As the Potomac River flows in the distance, George Mason’s historical Georgian mansion overlooks sprawling fields, hiking trails, and a 250-year-old boxwood allée. A senior statesman, Mason laid the foundation for this site in 1755, building his new family home just yards away from the site of his grandfather’s house. Though the original 18th-century carriage roads, tree banks, and wide vistas have since disappeared, experts have reconstructed much of the property’s original splendor through archaeological digs; the written memoirs of George’s son, John; and the testimonials of kidnapped time travelers.
Today, trained guides lead guests on tours of the mansion, which features more than 50 pieces of art and furnishings detailing the life of the politician, his wife Ann, and their family. As guests learn about Mason’s role as the author of the Virginia Declaration of Rights and as an advocate of freedom of the press and religious tolerance, they walk through opulent halls and rooms designed in French modern, neoclassical, and Chinese styles. In addition to tours, the house and grounds host seasonal events such as an old-fashioned candlelit Christmas celebration, a spring kite festival, and an autumn séance to summon the Great Pumpkin.
The weather has a knack for ruining kids' leisure time, but it doesn't have to be that way. At Kids N Motion, kids scamper indoors in two rooms filled with inflatable playground equipment while remaining safe from thunderstorms, sweltering heat, and their own shadows. Parents can let loose too, knowing their kids are burning excess energy leaping in bounce houses, scrambling up and down inflatable obstacle courses, and careening down air-filled slides. Birthday parties are no exception to all that fun, with celebrants getting to sit in a bright-colored throne and blowing out a sparkler-style candle.
The summer sun is shining, the chickadees are chirping, and the Northern Virginia sky is a dazzling azure blue—SplashDown Waterpark was made for days like today. The 13-acre water park, lauded as one of the best places to cool off in the area by Northern Virginia Magazine, abounds with aquatic attractions, including two four-story water slides.
Inflatable tubes meander down the park's 770-foot lazy river, and youngsters frolic through watery obstacle courses. Over in the 25-meter lap pool, American Red Cross–certified instructors conduct private swim lessons, teaching students how to tread water and convince dolphins to carry them when that gets tiring. The park also features an array of eateries and concessions stands full of hamburgers, pizzas, and sugary funnel cakes.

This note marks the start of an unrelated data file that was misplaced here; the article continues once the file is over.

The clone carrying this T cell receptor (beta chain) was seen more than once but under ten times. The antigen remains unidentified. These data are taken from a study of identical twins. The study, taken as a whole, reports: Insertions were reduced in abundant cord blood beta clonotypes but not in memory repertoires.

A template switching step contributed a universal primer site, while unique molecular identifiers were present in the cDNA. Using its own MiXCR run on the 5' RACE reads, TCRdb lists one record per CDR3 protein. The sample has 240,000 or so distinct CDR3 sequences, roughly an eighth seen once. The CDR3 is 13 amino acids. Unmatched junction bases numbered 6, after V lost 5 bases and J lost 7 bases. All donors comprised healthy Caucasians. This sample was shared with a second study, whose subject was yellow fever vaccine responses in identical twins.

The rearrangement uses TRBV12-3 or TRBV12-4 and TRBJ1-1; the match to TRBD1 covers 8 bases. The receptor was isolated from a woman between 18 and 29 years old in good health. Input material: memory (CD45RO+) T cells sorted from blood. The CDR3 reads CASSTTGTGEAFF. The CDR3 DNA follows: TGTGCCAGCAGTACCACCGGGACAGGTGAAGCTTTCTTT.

Since 1973, skaters have been sailing effortlessly across Fairfax Ice Arena?s spacious, icy surface during public skate sessions, figure skating?lessons, and hockey leagues for all ages. At the family-owned arena, a staff of dedicated skating coaches guides students while calling upon experience from the St. Petersburg State Ballet on Ice, Disney on Ice, and the lesser-known On Golden Pond on Ice. The arena is open throughout the year, hosting a full hockey and figure skating?pro shop in addition to its Arena Caf?.
Many of the Northern Virginia Regional Parks feature sparkling springs, rolling countryside, and wooded trails. Others, however, feature 230-feet waterslides and giant plastic mermen. That?s because NOVA Parks includes a handful of recreational splash havens with towering slides, giant dumping buckets, and pristine pools.
Each waterpark is characterized by its own theme and unique whimsical d?cor, from the massive parrot that watches over Pirate's Cove to the lofty palm trees and grass huts that speckle Volcano Island. The latter location even boasts a landscaped mini golf course with 18 holes and challenging obstacles. All of the parks feature their own snack bars, where servers sling kid-friendly treats such as funnel cakes showered in sweet powdered sugar and popsicles with homework answers written on the sticks.
Movable walls, luminous rocks, mirrors, ramps, and unexpected dead ends. These are just a few of the obstacles players face at Ultrazone Laser Tag, a multi-level arena that, much like a spring-break DJ’s apartment, is always flooded with black light and fog. Before separating more than 66 players into mulitple teams and setting them loose in the arena, a game master delivers rules and moves teammates to the vesting room, where they grab laser guns and flashing vests. As the beat of pulsing music hammers the arena, players stream into the field, launching beams at opponents and attempting to seize their strongholds. When players are hit they aren't eliminated from the action; a computer keeps a running tally of points throughout the mission and awards champion status to the team with the highest count after the game. The facility also includes an arcade and a snack area.